Discharge from ER after Medication administration

  1. I know this question may seem trivial, but we are having some issues with when to discharge patients after they receive medications? What are other institutions doing regarding this?
    Thank you for your response!
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    About Pameula

    Joined: Jul '98; Posts: 5
    Clinical Educator Critical Care


  3. by   2ndCareerRN
    PO meds, OTD (out the door) immediately, IM meds 20 min hold.
    IV meds..by the time you d/c the IV and give instructions, more than enough time has passed.

  4. by   kaycee
    Same as what bob said in my ER.
  5. by   massEDgirl
    In our ED we usually wait 15-20 min to check for allergic reaction...of course no one should leave after getting a narcotic without a ride home.
  6. by   CEN35
    what everybody else said!!! :d however, it also depends on whether they are driving home themselves or not, and what meds were given.
    we had an agency nurse come into work one nightshift a few months ago. she gave somebody demeral and either vistaril or phenergan. she then discharged the patient, where the patient proceeded to drive home, and wreck into a telephone pole! i always hated how those things jumped out in front of cars! :chuckle
    the bad news is, she did not document a gcs, loc, gait, msps.........nothing!!!
    so you all know where this is going....guess we'll find out in a couple years.

    btw...that was the first and last time for her to work in our ed.


  7. by   Tiiki
    Wow, ok..OTC meds, right away. IV meds..1/2 to see if a reaction occurs. Any narcotics..we make sure you are either driven or taking a cab home. We are pretty diligent about this...cause we don't want them back as a trauma pt.

  8. by   teeituptom
    Howdy Yall
    From deep in the heart of Texas

  9. by   shanaRN
    Same as above for us. Except if you get narcotics, I have to see the "whites of your ride's eyes" before I let you out the door. Our ED doesn't allow releasing to taxi's bc it's not realeasing to a person who is responsible for you. They pt's usually understand, and if they don't it's bc they usually are drug seeking.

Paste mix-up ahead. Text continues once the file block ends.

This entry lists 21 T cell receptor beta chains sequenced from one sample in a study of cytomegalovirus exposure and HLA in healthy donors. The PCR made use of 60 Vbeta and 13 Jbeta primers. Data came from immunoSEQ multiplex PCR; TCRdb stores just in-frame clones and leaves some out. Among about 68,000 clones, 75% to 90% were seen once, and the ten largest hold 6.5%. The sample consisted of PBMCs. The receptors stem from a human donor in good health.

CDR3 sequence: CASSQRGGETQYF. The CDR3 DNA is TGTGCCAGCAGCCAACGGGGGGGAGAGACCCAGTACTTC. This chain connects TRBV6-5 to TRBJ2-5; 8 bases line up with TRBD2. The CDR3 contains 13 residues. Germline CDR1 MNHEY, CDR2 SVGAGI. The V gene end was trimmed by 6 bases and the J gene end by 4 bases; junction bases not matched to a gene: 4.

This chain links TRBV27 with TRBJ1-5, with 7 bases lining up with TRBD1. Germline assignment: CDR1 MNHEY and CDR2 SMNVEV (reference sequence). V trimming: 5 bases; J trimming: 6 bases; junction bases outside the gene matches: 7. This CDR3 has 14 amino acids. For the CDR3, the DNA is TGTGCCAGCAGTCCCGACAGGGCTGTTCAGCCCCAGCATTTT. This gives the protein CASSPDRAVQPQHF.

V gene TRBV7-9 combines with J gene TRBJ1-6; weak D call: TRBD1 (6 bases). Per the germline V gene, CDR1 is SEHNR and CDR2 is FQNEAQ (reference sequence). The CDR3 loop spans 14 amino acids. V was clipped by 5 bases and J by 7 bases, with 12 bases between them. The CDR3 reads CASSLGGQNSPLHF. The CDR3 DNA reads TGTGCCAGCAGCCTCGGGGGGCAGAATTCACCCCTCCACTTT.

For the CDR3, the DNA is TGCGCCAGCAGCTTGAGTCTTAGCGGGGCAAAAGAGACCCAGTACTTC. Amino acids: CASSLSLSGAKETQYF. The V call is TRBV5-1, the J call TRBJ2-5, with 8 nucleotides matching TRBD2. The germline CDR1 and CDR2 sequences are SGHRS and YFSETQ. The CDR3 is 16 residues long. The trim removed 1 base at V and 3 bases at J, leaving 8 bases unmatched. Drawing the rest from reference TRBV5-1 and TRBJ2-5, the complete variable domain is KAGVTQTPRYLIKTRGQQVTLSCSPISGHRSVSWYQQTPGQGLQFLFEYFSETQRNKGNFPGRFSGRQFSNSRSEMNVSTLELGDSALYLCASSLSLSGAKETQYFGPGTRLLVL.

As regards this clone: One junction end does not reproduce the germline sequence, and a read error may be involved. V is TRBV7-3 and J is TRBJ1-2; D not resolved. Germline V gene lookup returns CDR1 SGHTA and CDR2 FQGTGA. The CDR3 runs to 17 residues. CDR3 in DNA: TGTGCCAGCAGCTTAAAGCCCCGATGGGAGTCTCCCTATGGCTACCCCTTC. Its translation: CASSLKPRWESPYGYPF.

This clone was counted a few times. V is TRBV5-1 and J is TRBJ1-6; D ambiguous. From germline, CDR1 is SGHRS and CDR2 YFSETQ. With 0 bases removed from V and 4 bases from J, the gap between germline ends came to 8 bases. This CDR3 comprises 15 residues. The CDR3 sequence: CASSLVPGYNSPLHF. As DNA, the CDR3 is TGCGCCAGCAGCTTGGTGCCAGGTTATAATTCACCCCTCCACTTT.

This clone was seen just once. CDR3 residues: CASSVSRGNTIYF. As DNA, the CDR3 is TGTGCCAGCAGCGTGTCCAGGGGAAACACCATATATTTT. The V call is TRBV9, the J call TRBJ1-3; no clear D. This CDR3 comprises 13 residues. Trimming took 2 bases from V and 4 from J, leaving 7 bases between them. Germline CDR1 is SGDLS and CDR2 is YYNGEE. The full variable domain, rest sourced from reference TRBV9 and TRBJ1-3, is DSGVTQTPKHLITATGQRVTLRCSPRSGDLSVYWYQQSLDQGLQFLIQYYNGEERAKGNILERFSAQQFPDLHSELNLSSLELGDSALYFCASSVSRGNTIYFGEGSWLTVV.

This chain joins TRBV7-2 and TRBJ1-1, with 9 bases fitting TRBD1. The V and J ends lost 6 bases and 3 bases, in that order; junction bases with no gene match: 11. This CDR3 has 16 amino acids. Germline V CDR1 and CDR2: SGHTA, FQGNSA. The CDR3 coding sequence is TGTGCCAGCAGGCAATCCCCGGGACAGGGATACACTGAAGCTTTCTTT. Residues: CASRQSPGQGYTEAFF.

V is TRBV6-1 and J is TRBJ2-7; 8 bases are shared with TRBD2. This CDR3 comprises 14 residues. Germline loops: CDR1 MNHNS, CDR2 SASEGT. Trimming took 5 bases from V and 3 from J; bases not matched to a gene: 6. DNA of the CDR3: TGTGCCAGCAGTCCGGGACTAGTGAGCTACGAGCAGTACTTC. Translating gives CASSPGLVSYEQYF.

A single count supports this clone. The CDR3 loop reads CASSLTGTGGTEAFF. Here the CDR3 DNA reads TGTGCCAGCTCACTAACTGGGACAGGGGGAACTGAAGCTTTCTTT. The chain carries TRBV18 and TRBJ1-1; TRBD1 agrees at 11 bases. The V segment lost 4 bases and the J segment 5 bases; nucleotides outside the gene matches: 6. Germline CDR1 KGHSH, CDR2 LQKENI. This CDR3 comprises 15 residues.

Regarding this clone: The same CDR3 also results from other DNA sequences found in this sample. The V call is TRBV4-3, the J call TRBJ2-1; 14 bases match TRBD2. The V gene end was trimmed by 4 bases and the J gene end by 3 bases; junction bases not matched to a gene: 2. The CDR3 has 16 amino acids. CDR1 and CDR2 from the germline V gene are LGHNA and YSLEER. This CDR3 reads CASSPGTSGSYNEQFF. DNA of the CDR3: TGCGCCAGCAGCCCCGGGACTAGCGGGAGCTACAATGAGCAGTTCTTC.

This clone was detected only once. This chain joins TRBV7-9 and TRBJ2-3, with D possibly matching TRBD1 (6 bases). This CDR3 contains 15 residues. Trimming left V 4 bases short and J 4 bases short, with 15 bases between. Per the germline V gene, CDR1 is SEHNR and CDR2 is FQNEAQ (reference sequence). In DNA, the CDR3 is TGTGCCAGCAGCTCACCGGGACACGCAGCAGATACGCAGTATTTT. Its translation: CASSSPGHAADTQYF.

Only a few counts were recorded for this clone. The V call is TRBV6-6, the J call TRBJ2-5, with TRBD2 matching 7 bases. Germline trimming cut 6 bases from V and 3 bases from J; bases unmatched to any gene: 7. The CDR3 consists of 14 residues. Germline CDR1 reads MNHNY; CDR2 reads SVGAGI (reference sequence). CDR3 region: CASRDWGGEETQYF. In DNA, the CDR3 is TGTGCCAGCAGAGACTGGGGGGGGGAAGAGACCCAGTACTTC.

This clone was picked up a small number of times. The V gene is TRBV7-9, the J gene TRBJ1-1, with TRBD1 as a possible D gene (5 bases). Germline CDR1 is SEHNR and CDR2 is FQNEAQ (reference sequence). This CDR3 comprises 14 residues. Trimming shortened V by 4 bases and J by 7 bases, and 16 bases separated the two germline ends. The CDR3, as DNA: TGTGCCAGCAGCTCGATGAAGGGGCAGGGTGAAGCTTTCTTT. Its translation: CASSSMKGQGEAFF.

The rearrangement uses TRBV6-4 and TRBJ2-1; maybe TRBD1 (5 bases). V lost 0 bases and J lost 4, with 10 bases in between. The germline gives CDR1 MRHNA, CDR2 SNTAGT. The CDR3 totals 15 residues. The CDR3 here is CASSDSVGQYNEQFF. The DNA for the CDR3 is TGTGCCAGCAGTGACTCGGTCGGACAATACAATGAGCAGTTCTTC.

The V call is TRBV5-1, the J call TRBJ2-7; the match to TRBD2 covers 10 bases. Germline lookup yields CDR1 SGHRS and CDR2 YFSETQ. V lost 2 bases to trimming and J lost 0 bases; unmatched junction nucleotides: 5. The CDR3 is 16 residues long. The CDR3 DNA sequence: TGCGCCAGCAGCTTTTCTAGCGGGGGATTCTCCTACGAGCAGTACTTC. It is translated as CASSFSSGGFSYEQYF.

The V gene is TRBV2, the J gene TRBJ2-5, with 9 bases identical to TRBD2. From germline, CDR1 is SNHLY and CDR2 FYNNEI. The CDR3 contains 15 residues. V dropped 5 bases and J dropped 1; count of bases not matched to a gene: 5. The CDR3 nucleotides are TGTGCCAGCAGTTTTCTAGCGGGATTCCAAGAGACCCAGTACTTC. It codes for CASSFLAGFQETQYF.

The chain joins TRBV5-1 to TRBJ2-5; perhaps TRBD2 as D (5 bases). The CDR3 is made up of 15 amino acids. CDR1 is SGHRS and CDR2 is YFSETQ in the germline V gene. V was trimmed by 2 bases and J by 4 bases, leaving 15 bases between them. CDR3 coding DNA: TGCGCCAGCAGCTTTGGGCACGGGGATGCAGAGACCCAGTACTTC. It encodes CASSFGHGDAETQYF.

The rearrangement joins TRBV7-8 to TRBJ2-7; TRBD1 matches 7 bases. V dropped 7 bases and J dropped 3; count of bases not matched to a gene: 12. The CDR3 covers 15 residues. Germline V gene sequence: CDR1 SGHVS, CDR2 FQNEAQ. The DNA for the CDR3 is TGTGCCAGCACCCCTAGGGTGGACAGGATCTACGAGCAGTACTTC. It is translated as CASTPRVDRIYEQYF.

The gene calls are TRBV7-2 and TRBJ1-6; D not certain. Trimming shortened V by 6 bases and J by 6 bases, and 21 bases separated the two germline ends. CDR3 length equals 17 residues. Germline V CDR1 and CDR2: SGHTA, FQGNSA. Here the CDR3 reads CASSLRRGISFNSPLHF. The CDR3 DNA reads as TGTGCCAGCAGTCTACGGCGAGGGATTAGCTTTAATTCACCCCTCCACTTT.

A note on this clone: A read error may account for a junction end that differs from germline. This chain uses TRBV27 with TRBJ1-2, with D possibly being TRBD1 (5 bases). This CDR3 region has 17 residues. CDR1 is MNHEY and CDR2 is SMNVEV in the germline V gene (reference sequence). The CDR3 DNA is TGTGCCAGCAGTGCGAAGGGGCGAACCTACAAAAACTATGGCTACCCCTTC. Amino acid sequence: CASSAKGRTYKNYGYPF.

10. by   LBLOCKRN
    Hi Guys
    We also have the 20 min "shot law" we call it . Any IM narcotics,antibiotics and now even Toradol - we had a lady who had an allergic reaction to Toradol IM and almost coded . Thank goodness she had not gotten out of her room and into her car yet. We have also tried to make it a routine to not medicate people until their ride is in the ED and we have seen them walk also . We have quite a few sneaky drug seekers out there that have sneaky or imaginary drivers or those drivers that are checked in as a patient too.
    what do you guys think about patients that walk in and want to walk back home after medication , I have alot of homeless folks that wander in with various problems. Most of these guys are intoxicated at their normal blood levels, unless its say 20 degress outside I have let them walk back to the happy bridge.I am also known to have 2-3 of them at a time sleeping in the ED all night- they know to get up , get their coffee and be on the road again at 6:30 am before day shift wanders in.
    Bye now
  11. by   teeituptom
    Howdy yall
    from deep in the heat of texas

    My all time favorite is when they check into er as couples and are in different rooms. they say yes they have a ride. They both get medicated and drive each other home. I havent been fooled on that one in years,. But new ER nurses fall for that all the time.
  12. by   ibweebles
    . may be best to check with your P&P's to see if you have any set time liimits.-------------------------- seekers , frequent flyers. ect are treated the same in time limits as the average joe blow, but be sure the have a ride .------------ what i hate is doc's that say it's ok if you give em the shot and let em go ---- I know em! well the doc might know but i sure don't
  13. by   eldernurse
    We get them in and out like cattle. But no narcotics if driving and 15 minutes after an IM injection. With IV's its usually enought time by the time we get back to take them down.
  14. by   StrawberryBSN
    pretty much like bob said. unfortunatley, we are a busy er and don't have the time to monitor up to four hours for adverse side effects.